Traces the history of art in America, from the early works of Native Americans to the present day, and includes critical commentaries, anecdotes, profiles, and hundreds of illustrations
If you've always wanted to find out more about art but felt intimidated by the overeducated art world, then you've found the answer. Art For Dummies is the book that will have you and everyone you know clamoring outside the doors of your local museum. Thomas Hoving, former director of New York's Metropolitan Museum of Art, is credited with revolutionizing the Met, doubling its size during his tenure, and bringing art to the masses. Let him bring art to you as well.
In Art For Dummies, Thomas Hoving provides a how-to guide to the art world. First, he guides you through an introduction to art appreciation, pointing out the details that you've always noticed but have never been able to explain. Next, Hoving takes you on a ride through art history. (Have you ever regretted not taking those art history classes in school With Art For Dummies, you'll feel all caught up and ready to spar with the local intellectuals.) Hoving even includes a guide to the world's top art cities and centers, a listing that can help you prepare for your next artistic voyage. With this guide, you can discover where to go in order to see the greatest works of art, and you can also find out about hidden treasures in nearby art museums.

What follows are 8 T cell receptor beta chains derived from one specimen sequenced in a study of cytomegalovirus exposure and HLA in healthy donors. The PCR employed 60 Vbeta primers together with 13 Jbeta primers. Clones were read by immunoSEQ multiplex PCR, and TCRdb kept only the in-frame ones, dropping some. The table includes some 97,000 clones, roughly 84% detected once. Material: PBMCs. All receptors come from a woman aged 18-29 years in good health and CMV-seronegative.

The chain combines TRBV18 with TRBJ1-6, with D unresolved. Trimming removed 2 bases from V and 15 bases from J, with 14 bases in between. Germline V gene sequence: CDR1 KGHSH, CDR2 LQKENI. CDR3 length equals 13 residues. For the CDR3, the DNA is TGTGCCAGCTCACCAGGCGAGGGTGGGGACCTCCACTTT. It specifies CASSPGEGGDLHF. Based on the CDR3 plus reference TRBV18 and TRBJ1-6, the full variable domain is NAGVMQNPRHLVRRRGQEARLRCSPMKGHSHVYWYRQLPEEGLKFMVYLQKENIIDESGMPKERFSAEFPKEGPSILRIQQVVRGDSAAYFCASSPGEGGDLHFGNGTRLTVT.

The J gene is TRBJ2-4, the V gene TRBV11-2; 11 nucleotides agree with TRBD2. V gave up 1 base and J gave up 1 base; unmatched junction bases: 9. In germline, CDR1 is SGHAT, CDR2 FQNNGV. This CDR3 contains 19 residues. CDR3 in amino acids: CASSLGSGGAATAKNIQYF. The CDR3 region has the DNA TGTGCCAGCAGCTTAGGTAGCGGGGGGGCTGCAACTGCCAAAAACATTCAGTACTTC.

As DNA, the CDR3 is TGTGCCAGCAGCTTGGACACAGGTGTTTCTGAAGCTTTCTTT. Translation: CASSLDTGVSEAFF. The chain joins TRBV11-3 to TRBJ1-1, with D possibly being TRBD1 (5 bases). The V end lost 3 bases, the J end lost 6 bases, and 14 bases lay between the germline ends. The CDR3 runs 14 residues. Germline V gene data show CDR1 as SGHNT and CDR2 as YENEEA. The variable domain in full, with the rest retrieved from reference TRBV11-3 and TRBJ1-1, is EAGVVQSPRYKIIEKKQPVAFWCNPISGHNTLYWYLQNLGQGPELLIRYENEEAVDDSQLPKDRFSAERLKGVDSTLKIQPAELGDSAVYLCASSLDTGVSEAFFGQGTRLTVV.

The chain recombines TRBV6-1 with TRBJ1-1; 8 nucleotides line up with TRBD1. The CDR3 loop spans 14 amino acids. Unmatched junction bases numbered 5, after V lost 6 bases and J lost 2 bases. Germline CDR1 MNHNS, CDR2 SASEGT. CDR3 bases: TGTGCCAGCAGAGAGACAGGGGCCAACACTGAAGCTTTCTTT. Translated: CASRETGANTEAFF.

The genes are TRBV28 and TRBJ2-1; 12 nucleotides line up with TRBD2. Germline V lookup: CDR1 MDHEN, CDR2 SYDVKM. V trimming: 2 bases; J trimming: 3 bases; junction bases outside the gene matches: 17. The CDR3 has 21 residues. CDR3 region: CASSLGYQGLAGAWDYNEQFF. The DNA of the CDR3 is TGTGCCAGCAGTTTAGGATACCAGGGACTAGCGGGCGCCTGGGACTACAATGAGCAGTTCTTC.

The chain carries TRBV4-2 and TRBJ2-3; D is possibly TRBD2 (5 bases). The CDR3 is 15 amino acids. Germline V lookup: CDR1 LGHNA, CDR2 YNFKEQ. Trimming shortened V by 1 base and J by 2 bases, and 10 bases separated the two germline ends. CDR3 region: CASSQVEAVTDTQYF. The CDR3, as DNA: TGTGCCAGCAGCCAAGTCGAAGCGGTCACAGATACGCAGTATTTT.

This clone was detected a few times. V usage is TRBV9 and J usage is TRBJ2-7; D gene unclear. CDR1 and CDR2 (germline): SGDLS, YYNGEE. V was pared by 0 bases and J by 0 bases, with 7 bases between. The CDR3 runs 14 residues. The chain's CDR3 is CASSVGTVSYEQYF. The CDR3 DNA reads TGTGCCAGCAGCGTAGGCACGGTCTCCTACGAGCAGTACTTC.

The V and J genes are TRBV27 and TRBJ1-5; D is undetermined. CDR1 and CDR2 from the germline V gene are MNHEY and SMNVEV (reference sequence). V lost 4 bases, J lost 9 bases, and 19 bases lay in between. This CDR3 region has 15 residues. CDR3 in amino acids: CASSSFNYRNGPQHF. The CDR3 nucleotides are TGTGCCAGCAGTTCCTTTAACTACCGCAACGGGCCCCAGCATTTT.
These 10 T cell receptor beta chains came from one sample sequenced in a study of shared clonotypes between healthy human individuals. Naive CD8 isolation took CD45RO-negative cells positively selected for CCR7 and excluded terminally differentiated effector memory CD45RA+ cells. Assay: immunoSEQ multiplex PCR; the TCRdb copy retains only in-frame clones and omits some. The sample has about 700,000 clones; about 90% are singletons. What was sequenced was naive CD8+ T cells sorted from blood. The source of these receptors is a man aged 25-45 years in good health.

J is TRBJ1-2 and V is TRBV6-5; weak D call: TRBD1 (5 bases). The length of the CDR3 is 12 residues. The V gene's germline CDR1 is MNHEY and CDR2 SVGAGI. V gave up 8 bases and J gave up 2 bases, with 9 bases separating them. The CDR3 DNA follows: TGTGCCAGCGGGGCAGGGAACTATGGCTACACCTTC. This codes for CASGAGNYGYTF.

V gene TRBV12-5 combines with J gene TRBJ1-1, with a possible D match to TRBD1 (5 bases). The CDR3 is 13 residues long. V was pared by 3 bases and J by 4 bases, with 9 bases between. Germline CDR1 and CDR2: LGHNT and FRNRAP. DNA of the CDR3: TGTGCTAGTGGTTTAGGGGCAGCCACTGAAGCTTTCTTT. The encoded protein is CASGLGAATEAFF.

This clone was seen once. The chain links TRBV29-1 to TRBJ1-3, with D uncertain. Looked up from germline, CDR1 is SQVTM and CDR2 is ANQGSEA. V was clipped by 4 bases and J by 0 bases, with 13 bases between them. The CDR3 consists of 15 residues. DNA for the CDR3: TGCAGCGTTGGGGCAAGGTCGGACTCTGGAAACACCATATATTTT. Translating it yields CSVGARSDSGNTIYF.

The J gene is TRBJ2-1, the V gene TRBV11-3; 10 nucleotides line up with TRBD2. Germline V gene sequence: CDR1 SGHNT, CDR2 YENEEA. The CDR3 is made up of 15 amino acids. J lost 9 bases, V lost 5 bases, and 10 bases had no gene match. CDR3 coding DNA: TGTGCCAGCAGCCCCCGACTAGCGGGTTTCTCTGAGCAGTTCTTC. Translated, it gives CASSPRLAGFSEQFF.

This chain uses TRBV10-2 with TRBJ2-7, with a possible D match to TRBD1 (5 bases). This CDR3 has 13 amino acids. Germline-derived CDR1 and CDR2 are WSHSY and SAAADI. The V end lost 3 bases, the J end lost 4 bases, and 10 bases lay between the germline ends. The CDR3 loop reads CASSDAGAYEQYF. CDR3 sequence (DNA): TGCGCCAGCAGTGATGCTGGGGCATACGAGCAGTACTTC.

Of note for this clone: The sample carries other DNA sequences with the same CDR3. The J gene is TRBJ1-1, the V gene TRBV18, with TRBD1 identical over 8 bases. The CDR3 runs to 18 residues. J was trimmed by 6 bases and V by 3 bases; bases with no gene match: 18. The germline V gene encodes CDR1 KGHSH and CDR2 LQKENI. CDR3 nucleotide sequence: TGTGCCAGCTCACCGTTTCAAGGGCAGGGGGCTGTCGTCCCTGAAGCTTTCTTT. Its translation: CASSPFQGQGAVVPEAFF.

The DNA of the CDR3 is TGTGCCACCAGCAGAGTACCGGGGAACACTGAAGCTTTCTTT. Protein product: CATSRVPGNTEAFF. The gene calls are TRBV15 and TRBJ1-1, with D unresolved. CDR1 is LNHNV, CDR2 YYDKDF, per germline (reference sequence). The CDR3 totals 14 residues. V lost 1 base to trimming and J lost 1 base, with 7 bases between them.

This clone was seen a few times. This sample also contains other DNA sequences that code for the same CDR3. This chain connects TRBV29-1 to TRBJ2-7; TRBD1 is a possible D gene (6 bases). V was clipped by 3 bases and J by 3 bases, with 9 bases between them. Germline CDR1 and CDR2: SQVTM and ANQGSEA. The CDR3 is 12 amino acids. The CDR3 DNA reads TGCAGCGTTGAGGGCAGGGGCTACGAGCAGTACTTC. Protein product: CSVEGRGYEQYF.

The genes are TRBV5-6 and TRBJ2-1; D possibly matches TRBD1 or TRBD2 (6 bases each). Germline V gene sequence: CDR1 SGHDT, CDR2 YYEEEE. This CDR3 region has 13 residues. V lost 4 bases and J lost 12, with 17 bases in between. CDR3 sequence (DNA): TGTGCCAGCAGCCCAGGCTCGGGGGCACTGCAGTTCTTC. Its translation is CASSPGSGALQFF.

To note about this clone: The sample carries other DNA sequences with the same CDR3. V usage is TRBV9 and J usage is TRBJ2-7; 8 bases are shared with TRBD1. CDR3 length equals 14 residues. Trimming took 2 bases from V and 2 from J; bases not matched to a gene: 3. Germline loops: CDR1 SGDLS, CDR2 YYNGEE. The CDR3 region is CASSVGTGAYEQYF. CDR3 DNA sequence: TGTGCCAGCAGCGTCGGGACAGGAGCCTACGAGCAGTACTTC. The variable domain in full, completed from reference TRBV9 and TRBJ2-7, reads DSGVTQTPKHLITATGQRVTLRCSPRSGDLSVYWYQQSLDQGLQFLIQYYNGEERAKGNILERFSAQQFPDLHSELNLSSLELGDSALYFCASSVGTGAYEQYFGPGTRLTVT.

You also get a great start for seeking out art with Hoving's lists of the greatest works of Western civilization, the most interesting artists, and the contemporary artists to watch. Don't wait another day to introduce yourself to the art world
The contributors Svetlana Alpers, Samuel Y. Edgerton, Jr., Ulla Ehrensvard, Juergen Schulz, James A. Welu, and David Woodward examine the historical links between art and cartography from varied perspectives."